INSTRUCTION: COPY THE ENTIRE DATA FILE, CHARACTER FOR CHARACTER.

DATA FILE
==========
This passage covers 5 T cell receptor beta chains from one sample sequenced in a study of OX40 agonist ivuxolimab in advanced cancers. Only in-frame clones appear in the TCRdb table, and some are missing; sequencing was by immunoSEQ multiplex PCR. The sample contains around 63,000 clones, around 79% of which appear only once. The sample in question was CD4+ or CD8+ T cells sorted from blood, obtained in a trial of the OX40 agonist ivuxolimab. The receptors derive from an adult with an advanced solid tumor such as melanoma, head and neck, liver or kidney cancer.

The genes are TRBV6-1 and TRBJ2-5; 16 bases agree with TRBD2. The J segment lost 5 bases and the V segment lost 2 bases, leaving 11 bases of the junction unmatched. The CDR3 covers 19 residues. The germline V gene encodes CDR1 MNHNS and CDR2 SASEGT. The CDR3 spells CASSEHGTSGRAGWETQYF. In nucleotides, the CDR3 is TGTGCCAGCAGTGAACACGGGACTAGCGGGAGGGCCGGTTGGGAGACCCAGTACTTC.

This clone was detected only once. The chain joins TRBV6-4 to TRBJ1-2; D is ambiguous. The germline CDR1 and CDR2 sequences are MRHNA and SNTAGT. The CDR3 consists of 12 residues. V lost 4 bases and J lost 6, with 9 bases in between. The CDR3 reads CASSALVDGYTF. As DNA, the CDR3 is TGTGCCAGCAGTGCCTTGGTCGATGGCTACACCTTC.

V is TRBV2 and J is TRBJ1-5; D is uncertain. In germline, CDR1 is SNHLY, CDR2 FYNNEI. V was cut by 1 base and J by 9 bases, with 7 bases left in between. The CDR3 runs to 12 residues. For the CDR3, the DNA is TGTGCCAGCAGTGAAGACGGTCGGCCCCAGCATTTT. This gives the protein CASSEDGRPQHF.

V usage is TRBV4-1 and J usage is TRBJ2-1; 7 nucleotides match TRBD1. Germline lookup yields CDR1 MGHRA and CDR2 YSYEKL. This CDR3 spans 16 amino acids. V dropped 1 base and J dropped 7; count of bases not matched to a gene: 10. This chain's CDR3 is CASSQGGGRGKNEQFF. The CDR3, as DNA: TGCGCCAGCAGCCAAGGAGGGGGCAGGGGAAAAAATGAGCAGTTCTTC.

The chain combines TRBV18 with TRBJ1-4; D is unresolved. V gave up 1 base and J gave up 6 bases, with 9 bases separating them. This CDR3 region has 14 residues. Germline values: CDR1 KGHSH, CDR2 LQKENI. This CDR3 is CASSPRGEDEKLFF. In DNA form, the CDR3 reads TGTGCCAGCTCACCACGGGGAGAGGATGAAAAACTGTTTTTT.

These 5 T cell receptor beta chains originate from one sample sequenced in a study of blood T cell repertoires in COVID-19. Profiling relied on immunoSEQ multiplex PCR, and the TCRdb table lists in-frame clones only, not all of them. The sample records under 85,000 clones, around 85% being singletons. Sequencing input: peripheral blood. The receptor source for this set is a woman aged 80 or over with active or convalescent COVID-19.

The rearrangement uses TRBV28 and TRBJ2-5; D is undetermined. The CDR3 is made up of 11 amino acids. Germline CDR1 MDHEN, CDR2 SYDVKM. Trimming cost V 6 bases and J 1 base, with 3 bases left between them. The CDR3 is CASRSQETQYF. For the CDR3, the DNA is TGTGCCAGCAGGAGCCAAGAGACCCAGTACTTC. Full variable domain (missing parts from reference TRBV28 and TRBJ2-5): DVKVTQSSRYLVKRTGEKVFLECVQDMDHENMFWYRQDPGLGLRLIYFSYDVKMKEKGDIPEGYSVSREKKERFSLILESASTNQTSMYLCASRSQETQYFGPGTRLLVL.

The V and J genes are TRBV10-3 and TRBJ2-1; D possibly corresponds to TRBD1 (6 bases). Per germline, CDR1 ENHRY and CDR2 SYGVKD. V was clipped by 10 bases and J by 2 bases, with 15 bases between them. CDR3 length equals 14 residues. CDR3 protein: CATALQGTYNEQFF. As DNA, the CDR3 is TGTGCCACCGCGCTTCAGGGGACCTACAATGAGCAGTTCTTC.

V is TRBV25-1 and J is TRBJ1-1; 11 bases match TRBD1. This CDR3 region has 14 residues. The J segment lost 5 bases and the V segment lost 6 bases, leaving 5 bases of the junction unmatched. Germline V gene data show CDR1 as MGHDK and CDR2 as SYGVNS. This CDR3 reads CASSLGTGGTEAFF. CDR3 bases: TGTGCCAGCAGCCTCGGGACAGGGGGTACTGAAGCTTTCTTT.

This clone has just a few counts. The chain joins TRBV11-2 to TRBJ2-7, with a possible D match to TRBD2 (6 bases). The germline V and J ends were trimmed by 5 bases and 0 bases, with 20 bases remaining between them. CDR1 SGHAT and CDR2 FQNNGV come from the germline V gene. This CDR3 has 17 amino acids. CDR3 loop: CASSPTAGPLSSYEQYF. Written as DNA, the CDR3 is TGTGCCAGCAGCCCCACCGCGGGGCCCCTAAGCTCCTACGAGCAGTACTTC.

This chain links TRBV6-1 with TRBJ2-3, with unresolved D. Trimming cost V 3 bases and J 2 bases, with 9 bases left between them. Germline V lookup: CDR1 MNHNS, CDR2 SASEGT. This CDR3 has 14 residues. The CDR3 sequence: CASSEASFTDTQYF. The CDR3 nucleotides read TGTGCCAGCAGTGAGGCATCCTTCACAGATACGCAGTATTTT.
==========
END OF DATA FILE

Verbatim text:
This passage covers 5 T cell receptor beta chains from one sample sequenced in a study of OX40 agonist ivuxolimab in advanced cancers. Only in-frame clones appear in the TCRdb table, and some are missing; sequencing was by immunoSEQ multiplex PCR. The sample contains around 63,000 clones, around 79% of which appear only once. The sample in question was CD4+ or CD8+ T cells sorted from blood, obtained in a trial of the OX40 agonist ivuxolimab. The receptors derive from an adult with an advanced solid tumor such as melanoma, head and neck, liver or kidney cancer.

The genes are TRBV6-1 and TRBJ2-5; 16 bases agree with TRBD2. The J segment lost 5 bases and the V segment lost 2 bases, leaving 11 bases of the junction unmatched. The CDR3 covers 19 residues. The germline V gene encodes CDR1 MNHNS and CDR2 SASEGT. The CDR3 spells CASSEHGTSGRAGWETQYF. In nucleotides, the CDR3 is TGTGCCAGCAGTGAACACGGGACTAGCGGGAGGGCCGGTTGGGAGACCCAGTACTTC.

This clone was detected only once. The chain joins TRBV6-4 to TRBJ1-2; D is ambiguous. The germline CDR1 and CDR2 sequences are MRHNA and SNTAGT. The CDR3 consists of 12 residues. V lost 4 bases and J lost 6, with 9 bases in between. The CDR3 reads CASSALVDGYTF. As DNA, the CDR3 is TGTGCCAGCAGTGCCTTGGTCGATGGCTACACCTTC.

V is TRBV2 and J is TRBJ1-5; D is uncertain. In germline, CDR1 is SNHLY, CDR2 FYNNEI. V was cut by 1 base and J by 9 bases, with 7 bases left in between. The CDR3 runs to 12 residues. For the CDR3, the DNA is TGTGCCAGCAGTGAAGACGGTCGGCCCCAGCATTTT. This gives the protein CASSEDGRPQHF.

V usage is TRBV4-1 and J usage is TRBJ2-1; 7 nucleotides match TRBD1. Germline lookup yields CDR1 MGHRA and CDR2 YSYEKL. This CDR3 spans 16 amino acids. V dropped 1 base and J dropped 7; count of bases not matched to a gene: 10. This chain's CDR3 is CASSQGGGRGKNEQFF. The CDR3, as DNA: TGCGCCAGCAGCCAAGGAGGGGGCAGGGGAAAAAATGAGCAGTTCTTC.

The chain combines TRBV18 with TRBJ1-4; D is unresolved. V gave up 1 base and J gave up 6 bases, with 9 bases separating them. This CDR3 region has 14 residues. Germline values: CDR1 KGHSH, CDR2 LQKENI. This CDR3 is CASSPRGEDEKLFF. In DNA form, the CDR3 reads TGTGCCAGCTCACCACGGGGAGAGGATGAAAAACTGTTTTTT.

These 5 T cell receptor beta chains originate from one sample sequenced in a study of blood T cell repertoires in COVID-19. Profiling relied on immunoSEQ multiplex PCR, and the TCRdb table lists in-frame clones only, not all of them. The sample records under 85,000 clones, around 85% being singletons. Sequencing input: peripheral blood. The receptor source for this set is a woman aged 80 or over with active or convalescent COVID-19.

The rearrangement uses TRBV28 and TRBJ2-5; D is undetermined. The CDR3 is made up of 11 amino acids. Germline CDR1 MDHEN, CDR2 SYDVKM. Trimming cost V 6 bases and J 1 base, with 3 bases left between them. The CDR3 is CASRSQETQYF. For the CDR3, the DNA is TGTGCCAGCAGGAGCCAAGAGACCCAGTACTTC. Full variable domain (missing parts from reference TRBV28 and TRBJ2-5): DVKVTQSSRYLVKRTGEKVFLECVQDMDHENMFWYRQDPGLGLRLIYFSYDVKMKEKGDIPEGYSVSREKKERFSLILESASTNQTSMYLCASRSQETQYFGPGTRLLVL.

The V and J genes are TRBV10-3 and TRBJ2-1; D possibly corresponds to TRBD1 (6 bases). Per germline, CDR1 ENHRY and CDR2 SYGVKD. V was clipped by 10 bases and J by 2 bases, with 15 bases between them. CDR3 length equals 14 residues. CDR3 protein: CATALQGTYNEQFF. As DNA, the CDR3 is TGTGCCACCGCGCTTCAGGGGACCTACAATGAGCAGTTCTTC.

V is TRBV25-1 and J is TRBJ1-1; 11 bases match TRBD1. This CDR3 region has 14 residues. The J segment lost 5 bases and the V segment lost 6 bases, leaving 5 bases of the junction unmatched. Germline V gene data show CDR1 as MGHDK and CDR2 as SYGVNS. This CDR3 reads CASSLGTGGTEAFF. CDR3 bases: TGTGCCAGCAGCCTCGGGACAGGGGGTACTGAAGCTTTCTTT.

This clone has just a few counts. The chain joins TRBV11-2 to TRBJ2-7, with a possible D match to TRBD2 (6 bases). The germline V and J ends were trimmed by 5 bases and 0 bases, with 20 bases remaining between them. CDR1 SGHAT and CDR2 FQNNGV come from the germline V gene. This CDR3 has 17 amino acids. CDR3 loop: CASSPTAGPLSSYEQYF. Written as DNA, the CDR3 is TGTGCCAGCAGCCCCACCGCGGGGCCCCTAAGCTCCTACGAGCAGTACTTC.

This chain links TRBV6-1 with TRBJ2-3, with unresolved D. Trimming cost V 3 bases and J 2 bases, with 9 bases left between them. Germline V lookup: CDR1 MNHNS, CDR2 SASEGT. This CDR3 has 14 residues. The CDR3 sequence: CASSEASFTDTQYF. The CDR3 nucleotides read TGTGCCAGCAGTGAGGCATCCTTCACAGATACGCAGTATTTT.